United States v. Skeets Dolphus

Filing 920100726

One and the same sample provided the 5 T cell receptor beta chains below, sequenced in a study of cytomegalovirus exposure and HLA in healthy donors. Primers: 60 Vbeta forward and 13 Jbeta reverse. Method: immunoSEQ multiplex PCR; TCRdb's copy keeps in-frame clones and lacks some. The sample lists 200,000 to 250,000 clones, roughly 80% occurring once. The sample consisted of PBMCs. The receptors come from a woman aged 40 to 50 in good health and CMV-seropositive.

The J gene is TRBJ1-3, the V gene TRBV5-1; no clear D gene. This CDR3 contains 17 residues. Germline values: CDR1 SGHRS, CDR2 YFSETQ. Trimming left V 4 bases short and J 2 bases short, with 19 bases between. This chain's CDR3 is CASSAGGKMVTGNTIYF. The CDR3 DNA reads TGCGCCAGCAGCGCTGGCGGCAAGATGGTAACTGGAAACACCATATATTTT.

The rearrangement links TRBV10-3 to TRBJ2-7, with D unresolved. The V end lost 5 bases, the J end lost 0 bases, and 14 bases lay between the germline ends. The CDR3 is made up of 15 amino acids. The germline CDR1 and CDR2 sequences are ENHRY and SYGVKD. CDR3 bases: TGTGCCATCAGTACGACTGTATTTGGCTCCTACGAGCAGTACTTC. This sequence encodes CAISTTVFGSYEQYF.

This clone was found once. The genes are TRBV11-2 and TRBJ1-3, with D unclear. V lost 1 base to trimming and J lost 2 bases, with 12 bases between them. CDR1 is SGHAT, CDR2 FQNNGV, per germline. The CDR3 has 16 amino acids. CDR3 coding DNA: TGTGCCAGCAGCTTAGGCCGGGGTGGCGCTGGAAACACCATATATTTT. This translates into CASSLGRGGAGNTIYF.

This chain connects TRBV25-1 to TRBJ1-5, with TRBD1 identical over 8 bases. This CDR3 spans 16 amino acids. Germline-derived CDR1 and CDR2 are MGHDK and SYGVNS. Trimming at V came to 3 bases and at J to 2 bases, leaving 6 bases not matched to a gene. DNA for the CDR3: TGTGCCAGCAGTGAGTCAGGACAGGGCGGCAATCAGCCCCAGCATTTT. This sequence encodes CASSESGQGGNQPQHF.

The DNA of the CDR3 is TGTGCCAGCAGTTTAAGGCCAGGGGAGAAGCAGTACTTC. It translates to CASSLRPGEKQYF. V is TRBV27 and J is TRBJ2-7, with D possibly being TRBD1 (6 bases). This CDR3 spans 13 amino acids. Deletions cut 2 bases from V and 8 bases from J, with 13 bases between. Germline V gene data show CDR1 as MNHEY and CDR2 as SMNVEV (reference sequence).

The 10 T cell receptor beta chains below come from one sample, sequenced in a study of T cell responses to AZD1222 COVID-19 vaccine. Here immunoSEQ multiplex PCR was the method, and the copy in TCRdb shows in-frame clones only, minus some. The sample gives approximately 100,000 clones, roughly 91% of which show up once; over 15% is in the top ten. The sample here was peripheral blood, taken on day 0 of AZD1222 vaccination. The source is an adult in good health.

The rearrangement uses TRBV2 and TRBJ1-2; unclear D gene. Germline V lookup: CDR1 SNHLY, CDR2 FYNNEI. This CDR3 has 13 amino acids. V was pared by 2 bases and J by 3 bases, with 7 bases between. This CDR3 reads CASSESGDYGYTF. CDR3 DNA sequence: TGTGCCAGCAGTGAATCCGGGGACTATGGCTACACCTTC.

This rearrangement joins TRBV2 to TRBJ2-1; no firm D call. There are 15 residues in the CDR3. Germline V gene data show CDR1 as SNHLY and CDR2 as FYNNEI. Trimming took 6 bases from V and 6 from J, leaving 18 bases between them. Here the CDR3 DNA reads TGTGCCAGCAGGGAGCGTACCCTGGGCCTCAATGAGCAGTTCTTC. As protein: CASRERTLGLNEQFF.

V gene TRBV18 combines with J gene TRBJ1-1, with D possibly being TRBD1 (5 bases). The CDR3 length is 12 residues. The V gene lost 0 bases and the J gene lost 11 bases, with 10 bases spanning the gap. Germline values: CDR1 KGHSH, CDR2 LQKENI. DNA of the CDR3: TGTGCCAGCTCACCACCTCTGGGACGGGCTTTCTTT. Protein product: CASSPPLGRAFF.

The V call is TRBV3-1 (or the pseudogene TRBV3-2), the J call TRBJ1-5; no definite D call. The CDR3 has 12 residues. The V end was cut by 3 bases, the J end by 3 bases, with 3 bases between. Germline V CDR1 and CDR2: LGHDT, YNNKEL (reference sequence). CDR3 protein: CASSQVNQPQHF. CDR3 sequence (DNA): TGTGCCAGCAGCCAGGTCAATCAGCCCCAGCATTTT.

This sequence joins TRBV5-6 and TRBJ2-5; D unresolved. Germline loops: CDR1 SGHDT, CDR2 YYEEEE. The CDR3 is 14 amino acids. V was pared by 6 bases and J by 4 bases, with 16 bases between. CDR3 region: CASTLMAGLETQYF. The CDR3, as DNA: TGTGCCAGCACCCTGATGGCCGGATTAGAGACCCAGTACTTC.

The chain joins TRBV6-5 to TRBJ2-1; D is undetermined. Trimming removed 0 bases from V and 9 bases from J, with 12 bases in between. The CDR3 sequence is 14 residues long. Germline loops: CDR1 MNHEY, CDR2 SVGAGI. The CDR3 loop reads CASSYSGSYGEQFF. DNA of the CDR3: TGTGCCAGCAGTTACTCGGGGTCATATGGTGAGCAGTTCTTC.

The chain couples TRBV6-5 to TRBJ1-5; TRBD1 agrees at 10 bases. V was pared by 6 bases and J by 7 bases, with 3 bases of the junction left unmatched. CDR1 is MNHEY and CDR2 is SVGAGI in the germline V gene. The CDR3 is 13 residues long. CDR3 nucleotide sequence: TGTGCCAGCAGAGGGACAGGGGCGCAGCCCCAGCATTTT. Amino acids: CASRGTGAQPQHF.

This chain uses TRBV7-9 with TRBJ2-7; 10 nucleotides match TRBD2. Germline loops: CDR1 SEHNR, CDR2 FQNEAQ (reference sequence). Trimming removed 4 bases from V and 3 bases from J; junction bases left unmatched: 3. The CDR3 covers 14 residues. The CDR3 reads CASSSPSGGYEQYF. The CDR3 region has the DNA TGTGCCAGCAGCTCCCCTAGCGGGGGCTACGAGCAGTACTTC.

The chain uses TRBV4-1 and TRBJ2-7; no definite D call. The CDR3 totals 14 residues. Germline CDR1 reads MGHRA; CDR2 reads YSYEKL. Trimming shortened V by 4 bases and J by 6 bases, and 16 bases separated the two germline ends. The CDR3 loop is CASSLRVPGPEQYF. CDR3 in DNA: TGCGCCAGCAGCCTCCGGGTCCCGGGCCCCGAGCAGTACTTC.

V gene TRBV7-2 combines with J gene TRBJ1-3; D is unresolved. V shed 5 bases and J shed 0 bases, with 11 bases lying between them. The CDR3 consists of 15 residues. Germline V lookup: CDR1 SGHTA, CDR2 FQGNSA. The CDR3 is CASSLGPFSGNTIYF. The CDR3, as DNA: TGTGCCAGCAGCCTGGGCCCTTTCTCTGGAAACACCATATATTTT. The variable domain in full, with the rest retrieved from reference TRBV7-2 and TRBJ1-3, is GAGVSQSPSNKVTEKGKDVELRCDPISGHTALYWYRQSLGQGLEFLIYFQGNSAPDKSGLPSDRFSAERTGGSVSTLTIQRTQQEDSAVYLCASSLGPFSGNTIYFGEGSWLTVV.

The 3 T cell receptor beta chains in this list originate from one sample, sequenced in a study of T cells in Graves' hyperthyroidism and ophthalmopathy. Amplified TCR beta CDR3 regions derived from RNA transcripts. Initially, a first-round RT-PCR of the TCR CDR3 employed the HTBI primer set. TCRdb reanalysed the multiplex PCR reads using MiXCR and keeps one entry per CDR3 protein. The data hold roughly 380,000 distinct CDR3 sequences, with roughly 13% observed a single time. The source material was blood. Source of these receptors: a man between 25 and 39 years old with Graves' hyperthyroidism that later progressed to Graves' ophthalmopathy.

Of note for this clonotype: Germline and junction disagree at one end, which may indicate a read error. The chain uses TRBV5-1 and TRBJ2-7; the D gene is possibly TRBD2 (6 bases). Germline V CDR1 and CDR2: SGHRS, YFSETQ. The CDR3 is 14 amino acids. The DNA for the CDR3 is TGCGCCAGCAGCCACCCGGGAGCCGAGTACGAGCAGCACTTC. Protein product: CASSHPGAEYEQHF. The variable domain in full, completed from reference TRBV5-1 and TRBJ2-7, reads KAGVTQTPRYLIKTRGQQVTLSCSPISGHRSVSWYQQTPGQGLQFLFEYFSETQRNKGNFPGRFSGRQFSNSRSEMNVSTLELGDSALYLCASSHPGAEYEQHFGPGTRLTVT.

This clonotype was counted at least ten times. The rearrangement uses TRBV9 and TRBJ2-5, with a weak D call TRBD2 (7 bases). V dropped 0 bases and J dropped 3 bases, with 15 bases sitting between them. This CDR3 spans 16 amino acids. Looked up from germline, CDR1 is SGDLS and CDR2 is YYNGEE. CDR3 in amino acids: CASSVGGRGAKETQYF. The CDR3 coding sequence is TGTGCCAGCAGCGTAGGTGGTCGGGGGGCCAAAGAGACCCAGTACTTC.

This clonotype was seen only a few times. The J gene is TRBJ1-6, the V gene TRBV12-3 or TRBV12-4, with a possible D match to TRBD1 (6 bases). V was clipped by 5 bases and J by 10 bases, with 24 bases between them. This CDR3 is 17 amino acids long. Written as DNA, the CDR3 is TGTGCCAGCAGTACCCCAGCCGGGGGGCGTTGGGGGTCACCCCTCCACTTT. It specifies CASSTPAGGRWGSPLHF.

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United States Court of Appeals FOR THE EIGHTH CIRCUIT ___________ No. 09-3574 ___________ United States of America, Appellee, v. Skeets Dolphus, Appellant. * * * * Appeal from the United States * District Court for the * District of South Dakota. * * [UNPUBLISHED] * ___________ Submitted: June 15, 2010 Filed: July 26, 2010 ___________ Before LOKEN, ARNOLD, and GRUENDER, Circuit Judges. ___________ PER CURIAM Skeets Dolphus appeals from his conviction by a jury of conspiring to distribute or possess with intent to distribute methamphetamine, see 21 U.S.C. 841(a)(1), 846, and from the sentence of 151 months' imprisonment that the district court1 imposed. We affirm. The Honorable Karen E. Schreier, Chief Judge, United States District Court for the District of South Dakota. 1 Mr. Dolphus contends that the evidence was insufficient to support the verdict, but our careful examination of the record reveals that this contention is meritless. An FBI agent testified that Mr. Dolphus admitted that he had dealt methamphetamine and two co-conspirators testified that they had been part of Mr. Dolphus's scheme to distribute the drug to others; other witnesses related instances in which Mr. Dolphus sold them the drug. Mr. Dolphus insists that the key witnesses were not credible, and his counsel cross-examined them at length about alleged inconsistencies in their statements, their potential biases, and their incentives to fabricate their testimony. The jury, however, chose to believe them, or some of them, and, there being nothing inherently incredible or unreliable about what they said, their credibility was entirely a matter for the jury. United States v. Crenshaw, 359 F.3d 977, 988 (8th Cir. 2004). Mr. Dolphus's contention that the government deliberately used two of its peremptory challenges to exclude Native Americans from the jury is equally unavailing. The government did strike two Native Americans (possibly not the only two on the panel), but the district court found that the government's asserted reasons for the strikes were race-neutral: One venire member was thought, because of her surname, to be a member of a family who had had frequent scrapes with the law; the other had been a witness for the defense in a recent criminal trial. We agree with the district court that these reasons are unrelated to race, and the district court's finding that they were the real reasons for the strikes was not clear error. See United States v. Maxwell, 473 F.3d 868, 871 (8th Cir. 2007), cert. denied, 550 U.S. 952 (2007). Mr. Dolphus also maintains that the district court erred in failing to give three of his proposed instructions. But the substance of two of them, instructions on "mere presence" and the definition of a conspiracy, was included in the instructions that the district court in fact gave the jury. A third, which would have directed the jury that it would have to ignore the statements that Mr. Dolphus made to the FBI agent "unless the government has proven beyond a reasonable doubt that the statements were voluntarily made," is not an accurate statement of the law: The correct burden of -2- proof is the preponderance of the evidence. See United States v. Brave Heart, 397 F.3d 1035, 1040 (8th Cir. 2005). Mr. Dolphus raises a slightly more nettlesome point in his objection to the district court's refusal to submit a special interrogatory to the jury asking it to determine the amount of drugs involved in the conspiracy; instead, the district court did that itself in fixing the sentence. Mr. Dolphus maintains that this procedure violated Apprendi v. New Jersey, 530 U.S. 466, 490 (2000), which requires a jury to find any fact, except a prior conviction, that increases the penalty for a crime beyond the statutory maximum for that crime. But here, Mr. Dolphus was charged with a violation of 21 U.S.C. 841(a)(1), without specifying the amount of drugs involved, and we have held that in such circumstances the district court may find the amount of drugs involved, and consider that amount when imposing sentence, so long as the sentence that it fixes does not exceed the maximum that 21 U.S.C. 841(b)(1)(C) provides, which is twenty years. See United States v. Serrano-Lopez, 366 F.3d 628, 638 (8th Cir. 2004); United States v. Aguayo-Delgado, 220 F.3d 926, 933-34 (8th Cir. 2000). Mr. Dolphus was sentenced to 151 months. Mr. Dolphus's final contention is that the district court incorrectly enhanced his offense level because he was an organizer, leader, manager, or supervisor of the conspiracy, see U.S.S.G. 3B1.1(c), and incorrectly calculated the amount of drugs for which he was responsible. We have examined the transcripts of both the trial and the sentencing hearing very carefully, and conclude that those assignments of error are baseless: The district court scrupulously reviewed the evidence presented at trial that bore on these matters and there is certainly no clear error in its factual conclusions. Affirmed. ______________________________ -3-

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